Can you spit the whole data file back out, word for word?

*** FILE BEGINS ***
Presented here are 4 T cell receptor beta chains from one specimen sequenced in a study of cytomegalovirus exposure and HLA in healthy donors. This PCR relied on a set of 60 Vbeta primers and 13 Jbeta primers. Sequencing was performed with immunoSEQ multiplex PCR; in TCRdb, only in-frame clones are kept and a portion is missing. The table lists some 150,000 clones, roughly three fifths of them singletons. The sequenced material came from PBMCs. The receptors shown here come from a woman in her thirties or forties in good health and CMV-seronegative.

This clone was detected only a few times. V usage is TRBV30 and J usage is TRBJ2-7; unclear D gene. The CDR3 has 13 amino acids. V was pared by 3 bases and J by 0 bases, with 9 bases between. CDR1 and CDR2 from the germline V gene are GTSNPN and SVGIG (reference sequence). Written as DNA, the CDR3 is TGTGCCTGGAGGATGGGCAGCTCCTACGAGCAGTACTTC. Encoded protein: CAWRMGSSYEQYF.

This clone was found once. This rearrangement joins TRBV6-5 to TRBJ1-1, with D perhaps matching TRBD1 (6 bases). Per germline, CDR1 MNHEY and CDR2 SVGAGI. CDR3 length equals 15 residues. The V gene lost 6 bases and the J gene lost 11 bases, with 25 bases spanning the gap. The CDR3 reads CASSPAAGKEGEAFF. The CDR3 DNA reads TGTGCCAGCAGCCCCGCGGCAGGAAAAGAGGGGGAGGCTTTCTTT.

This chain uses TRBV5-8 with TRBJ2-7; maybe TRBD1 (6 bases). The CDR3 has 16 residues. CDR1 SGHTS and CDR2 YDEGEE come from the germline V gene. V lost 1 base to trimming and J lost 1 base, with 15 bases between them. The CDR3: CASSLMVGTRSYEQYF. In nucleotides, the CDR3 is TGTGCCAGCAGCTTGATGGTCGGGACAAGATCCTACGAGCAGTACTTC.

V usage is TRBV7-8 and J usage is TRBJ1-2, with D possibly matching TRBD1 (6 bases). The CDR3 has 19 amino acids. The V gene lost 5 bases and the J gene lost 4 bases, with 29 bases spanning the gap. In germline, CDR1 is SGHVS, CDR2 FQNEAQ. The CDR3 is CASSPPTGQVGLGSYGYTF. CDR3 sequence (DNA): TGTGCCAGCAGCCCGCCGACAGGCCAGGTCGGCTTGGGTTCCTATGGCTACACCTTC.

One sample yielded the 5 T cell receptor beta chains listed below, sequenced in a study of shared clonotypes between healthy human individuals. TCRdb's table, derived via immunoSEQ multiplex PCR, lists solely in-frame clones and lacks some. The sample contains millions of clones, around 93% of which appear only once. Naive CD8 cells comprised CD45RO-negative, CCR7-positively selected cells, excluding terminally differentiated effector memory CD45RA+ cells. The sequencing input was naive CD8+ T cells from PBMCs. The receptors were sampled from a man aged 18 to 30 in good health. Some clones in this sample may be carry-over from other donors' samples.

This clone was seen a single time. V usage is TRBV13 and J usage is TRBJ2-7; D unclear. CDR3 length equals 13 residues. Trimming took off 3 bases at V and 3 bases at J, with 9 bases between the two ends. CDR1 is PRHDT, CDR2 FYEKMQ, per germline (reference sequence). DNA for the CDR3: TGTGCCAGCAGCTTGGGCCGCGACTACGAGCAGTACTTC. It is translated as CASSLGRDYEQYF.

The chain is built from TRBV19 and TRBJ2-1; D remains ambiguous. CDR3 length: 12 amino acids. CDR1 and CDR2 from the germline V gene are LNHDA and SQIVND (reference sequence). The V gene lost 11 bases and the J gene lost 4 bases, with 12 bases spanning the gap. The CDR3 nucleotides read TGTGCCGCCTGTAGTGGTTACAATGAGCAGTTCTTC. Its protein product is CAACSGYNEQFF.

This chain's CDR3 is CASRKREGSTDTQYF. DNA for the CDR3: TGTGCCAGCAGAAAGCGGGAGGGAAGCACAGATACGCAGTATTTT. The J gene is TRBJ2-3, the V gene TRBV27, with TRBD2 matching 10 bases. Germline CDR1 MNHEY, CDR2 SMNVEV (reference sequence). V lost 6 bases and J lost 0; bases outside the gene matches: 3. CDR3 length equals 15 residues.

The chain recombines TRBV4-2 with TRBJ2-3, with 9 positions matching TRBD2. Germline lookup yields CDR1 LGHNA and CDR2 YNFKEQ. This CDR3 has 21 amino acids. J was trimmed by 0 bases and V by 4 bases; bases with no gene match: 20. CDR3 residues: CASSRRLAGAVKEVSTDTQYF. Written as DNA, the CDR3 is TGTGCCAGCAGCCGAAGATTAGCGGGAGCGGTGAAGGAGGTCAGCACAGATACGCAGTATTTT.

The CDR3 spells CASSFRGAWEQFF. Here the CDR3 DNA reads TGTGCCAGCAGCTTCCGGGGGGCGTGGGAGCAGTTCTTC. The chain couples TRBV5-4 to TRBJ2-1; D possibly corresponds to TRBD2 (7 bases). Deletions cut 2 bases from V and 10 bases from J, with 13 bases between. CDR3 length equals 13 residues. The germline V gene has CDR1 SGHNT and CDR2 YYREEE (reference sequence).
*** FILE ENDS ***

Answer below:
Presented here are 4 T cell receptor beta chains from one specimen sequenced in a study of cytomegalovirus exposure and HLA in healthy donors. This PCR relied on a set of 60 Vbeta primers and 13 Jbeta primers. Sequencing was performed with immunoSEQ multiplex PCR; in TCRdb, only in-frame clones are kept and a portion is missing. The table lists some 150,000 clones, roughly three fifths of them singletons. The sequenced material came from PBMCs. The receptors shown here come from a woman in her thirties or forties in good health and CMV-seronegative.

This clone was detected only a few times. V usage is TRBV30 and J usage is TRBJ2-7; unclear D gene. The CDR3 has 13 amino acids. V was pared by 3 bases and J by 0 bases, with 9 bases between. CDR1 and CDR2 from the germline V gene are GTSNPN and SVGIG (reference sequence). Written as DNA, the CDR3 is TGTGCCTGGAGGATGGGCAGCTCCTACGAGCAGTACTTC. Encoded protein: CAWRMGSSYEQYF.

This clone was found once. This rearrangement joins TRBV6-5 to TRBJ1-1, with D perhaps matching TRBD1 (6 bases). Per germline, CDR1 MNHEY and CDR2 SVGAGI. CDR3 length equals 15 residues. The V gene lost 6 bases and the J gene lost 11 bases, with 25 bases spanning the gap. The CDR3 reads CASSPAAGKEGEAFF. The CDR3 DNA reads TGTGCCAGCAGCCCCGCGGCAGGAAAAGAGGGGGAGGCTTTCTTT.

This chain uses TRBV5-8 with TRBJ2-7; maybe TRBD1 (6 bases). The CDR3 has 16 residues. CDR1 SGHTS and CDR2 YDEGEE come from the germline V gene. V lost 1 base to trimming and J lost 1 base, with 15 bases between them. The CDR3: CASSLMVGTRSYEQYF. In nucleotides, the CDR3 is TGTGCCAGCAGCTTGATGGTCGGGACAAGATCCTACGAGCAGTACTTC.

V usage is TRBV7-8 and J usage is TRBJ1-2, with D possibly matching TRBD1 (6 bases). The CDR3 has 19 amino acids. The V gene lost 5 bases and the J gene lost 4 bases, with 29 bases spanning the gap. In germline, CDR1 is SGHVS, CDR2 FQNEAQ. The CDR3 is CASSPPTGQVGLGSYGYTF. CDR3 sequence (DNA): TGTGCCAGCAGCCCGCCGACAGGCCAGGTCGGCTTGGGTTCCTATGGCTACACCTTC.

One sample yielded the 5 T cell receptor beta chains listed below, sequenced in a study of shared clonotypes between healthy human individuals. TCRdb's table, derived via immunoSEQ multiplex PCR, lists solely in-frame clones and lacks some. The sample contains millions of clones, around 93% of which appear only once. Naive CD8 cells comprised CD45RO-negative, CCR7-positively selected cells, excluding terminally differentiated effector memory CD45RA+ cells. The sequencing input was naive CD8+ T cells from PBMCs. The receptors were sampled from a man aged 18 to 30 in good health. Some clones in this sample may be carry-over from other donors' samples.

This clone was seen a single time. V usage is TRBV13 and J usage is TRBJ2-7; D unclear. CDR3 length equals 13 residues. Trimming took off 3 bases at V and 3 bases at J, with 9 bases between the two ends. CDR1 is PRHDT, CDR2 FYEKMQ, per germline (reference sequence). DNA for the CDR3: TGTGCCAGCAGCTTGGGCCGCGACTACGAGCAGTACTTC. It is translated as CASSLGRDYEQYF.

The chain is built from TRBV19 and TRBJ2-1; D remains ambiguous. CDR3 length: 12 amino acids. CDR1 and CDR2 from the germline V gene are LNHDA and SQIVND (reference sequence). The V gene lost 11 bases and the J gene lost 4 bases, with 12 bases spanning the gap. The CDR3 nucleotides read TGTGCCGCCTGTAGTGGTTACAATGAGCAGTTCTTC. Its protein product is CAACSGYNEQFF.

This chain's CDR3 is CASRKREGSTDTQYF. DNA for the CDR3: TGTGCCAGCAGAAAGCGGGAGGGAAGCACAGATACGCAGTATTTT. The J gene is TRBJ2-3, the V gene TRBV27, with TRBD2 matching 10 bases. Germline CDR1 MNHEY, CDR2 SMNVEV (reference sequence). V lost 6 bases and J lost 0; bases outside the gene matches: 3. CDR3 length equals 15 residues.

The chain recombines TRBV4-2 with TRBJ2-3, with 9 positions matching TRBD2. Germline lookup yields CDR1 LGHNA and CDR2 YNFKEQ. This CDR3 has 21 amino acids. J was trimmed by 0 bases and V by 4 bases; bases with no gene match: 20. CDR3 residues: CASSRRLAGAVKEVSTDTQYF. Written as DNA, the CDR3 is TGTGCCAGCAGCCGAAGATTAGCGGGAGCGGTGAAGGAGGTCAGCACAGATACGCAGTATTTT.

The CDR3 spells CASSFRGAWEQFF. Here the CDR3 DNA reads TGTGCCAGCAGCTTCCGGGGGGCGTGGGAGCAGTTCTTC. The chain couples TRBV5-4 to TRBJ2-1; D possibly corresponds to TRBD2 (7 bases). Deletions cut 2 bases from V and 10 bases from J, with 13 bases between. CDR3 length equals 13 residues. The germline V gene has CDR1 SGHNT and CDR2 YYREEE (reference sequence).